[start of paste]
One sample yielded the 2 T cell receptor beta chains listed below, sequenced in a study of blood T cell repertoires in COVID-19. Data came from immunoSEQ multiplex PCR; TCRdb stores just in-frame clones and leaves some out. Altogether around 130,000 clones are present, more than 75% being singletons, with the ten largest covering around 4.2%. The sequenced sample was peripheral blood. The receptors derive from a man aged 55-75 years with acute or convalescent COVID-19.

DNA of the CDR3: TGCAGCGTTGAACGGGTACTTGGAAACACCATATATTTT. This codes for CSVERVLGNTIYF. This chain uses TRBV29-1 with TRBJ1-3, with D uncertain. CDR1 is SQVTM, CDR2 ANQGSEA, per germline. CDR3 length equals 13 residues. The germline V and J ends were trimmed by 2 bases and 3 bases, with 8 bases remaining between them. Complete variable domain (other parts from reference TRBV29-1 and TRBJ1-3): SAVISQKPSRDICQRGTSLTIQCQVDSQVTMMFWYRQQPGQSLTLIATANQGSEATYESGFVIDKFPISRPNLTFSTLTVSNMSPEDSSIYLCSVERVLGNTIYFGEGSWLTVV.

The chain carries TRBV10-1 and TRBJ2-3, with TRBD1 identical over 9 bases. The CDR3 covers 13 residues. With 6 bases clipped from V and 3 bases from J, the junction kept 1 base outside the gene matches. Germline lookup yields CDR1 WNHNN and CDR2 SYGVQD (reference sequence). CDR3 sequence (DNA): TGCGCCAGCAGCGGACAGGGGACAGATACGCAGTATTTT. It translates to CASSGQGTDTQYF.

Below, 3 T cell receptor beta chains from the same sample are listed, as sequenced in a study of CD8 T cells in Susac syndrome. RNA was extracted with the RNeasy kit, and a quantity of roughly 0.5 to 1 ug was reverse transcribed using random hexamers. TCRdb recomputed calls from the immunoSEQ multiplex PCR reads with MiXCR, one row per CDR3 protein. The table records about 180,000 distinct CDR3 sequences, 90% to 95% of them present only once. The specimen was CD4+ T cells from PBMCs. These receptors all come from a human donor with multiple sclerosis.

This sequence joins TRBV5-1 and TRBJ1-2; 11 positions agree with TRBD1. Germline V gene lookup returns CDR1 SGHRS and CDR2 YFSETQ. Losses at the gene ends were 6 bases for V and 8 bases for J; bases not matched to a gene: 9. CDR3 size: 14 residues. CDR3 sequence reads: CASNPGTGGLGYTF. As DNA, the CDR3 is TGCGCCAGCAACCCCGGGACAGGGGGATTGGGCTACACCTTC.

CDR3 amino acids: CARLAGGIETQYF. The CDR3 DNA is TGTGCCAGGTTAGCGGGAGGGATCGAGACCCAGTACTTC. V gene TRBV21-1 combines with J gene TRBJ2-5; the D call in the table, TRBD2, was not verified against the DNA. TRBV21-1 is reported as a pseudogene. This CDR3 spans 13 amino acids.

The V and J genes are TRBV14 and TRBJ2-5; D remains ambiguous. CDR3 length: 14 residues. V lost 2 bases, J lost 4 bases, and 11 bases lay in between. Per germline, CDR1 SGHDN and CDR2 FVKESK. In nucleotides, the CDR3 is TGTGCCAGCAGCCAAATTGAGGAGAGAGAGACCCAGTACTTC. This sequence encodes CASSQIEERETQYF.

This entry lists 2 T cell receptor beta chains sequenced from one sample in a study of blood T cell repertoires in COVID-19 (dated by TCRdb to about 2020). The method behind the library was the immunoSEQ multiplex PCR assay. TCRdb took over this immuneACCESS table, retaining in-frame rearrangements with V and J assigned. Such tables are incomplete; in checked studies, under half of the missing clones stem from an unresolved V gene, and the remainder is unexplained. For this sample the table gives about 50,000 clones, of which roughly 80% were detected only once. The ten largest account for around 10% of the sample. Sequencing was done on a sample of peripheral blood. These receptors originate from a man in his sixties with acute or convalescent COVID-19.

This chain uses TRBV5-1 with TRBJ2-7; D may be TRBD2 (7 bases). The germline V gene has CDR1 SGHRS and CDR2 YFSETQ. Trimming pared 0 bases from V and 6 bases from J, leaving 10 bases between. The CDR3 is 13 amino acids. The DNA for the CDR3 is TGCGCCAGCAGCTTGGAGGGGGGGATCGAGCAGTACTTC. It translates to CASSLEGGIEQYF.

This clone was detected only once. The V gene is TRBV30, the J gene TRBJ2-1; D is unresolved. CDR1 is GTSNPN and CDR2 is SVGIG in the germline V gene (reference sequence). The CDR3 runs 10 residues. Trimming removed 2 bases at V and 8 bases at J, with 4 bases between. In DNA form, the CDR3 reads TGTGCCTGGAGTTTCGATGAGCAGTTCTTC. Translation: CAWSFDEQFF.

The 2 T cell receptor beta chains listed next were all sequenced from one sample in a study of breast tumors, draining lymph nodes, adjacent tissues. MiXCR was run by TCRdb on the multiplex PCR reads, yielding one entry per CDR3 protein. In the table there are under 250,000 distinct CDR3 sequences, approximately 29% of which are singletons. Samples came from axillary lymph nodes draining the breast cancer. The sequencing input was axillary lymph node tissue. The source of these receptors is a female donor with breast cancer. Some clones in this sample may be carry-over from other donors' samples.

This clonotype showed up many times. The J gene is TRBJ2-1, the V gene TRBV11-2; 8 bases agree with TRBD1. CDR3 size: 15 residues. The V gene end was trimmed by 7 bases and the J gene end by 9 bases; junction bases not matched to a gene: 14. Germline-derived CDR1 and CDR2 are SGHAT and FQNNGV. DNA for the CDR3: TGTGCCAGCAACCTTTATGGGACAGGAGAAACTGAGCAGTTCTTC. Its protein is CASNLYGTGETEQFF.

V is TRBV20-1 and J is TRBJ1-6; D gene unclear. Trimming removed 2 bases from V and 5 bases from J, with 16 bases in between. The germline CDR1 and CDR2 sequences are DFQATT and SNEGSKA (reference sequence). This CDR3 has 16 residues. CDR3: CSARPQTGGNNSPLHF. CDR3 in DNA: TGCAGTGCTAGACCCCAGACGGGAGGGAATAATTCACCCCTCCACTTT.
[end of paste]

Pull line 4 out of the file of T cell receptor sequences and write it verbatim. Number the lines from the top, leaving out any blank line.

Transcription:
Below, 3 T cell receptor beta chains from the same sample are listed, as sequenced in a study of CD8 T cells in Susac syndrome. RNA was extracted with the RNeasy kit, and a quantity of roughly 0.5 to 1 ug was reverse transcribed using random hexamers. TCRdb recomputed calls from the immunoSEQ multiplex PCR reads with MiXCR, one row per CDR3 protein. The table records about 180,000 distinct CDR3 sequences, 90% to 95% of them present only once. The specimen was CD4+ T cells from PBMCs. These receptors all come from a human donor with multiple sclerosis.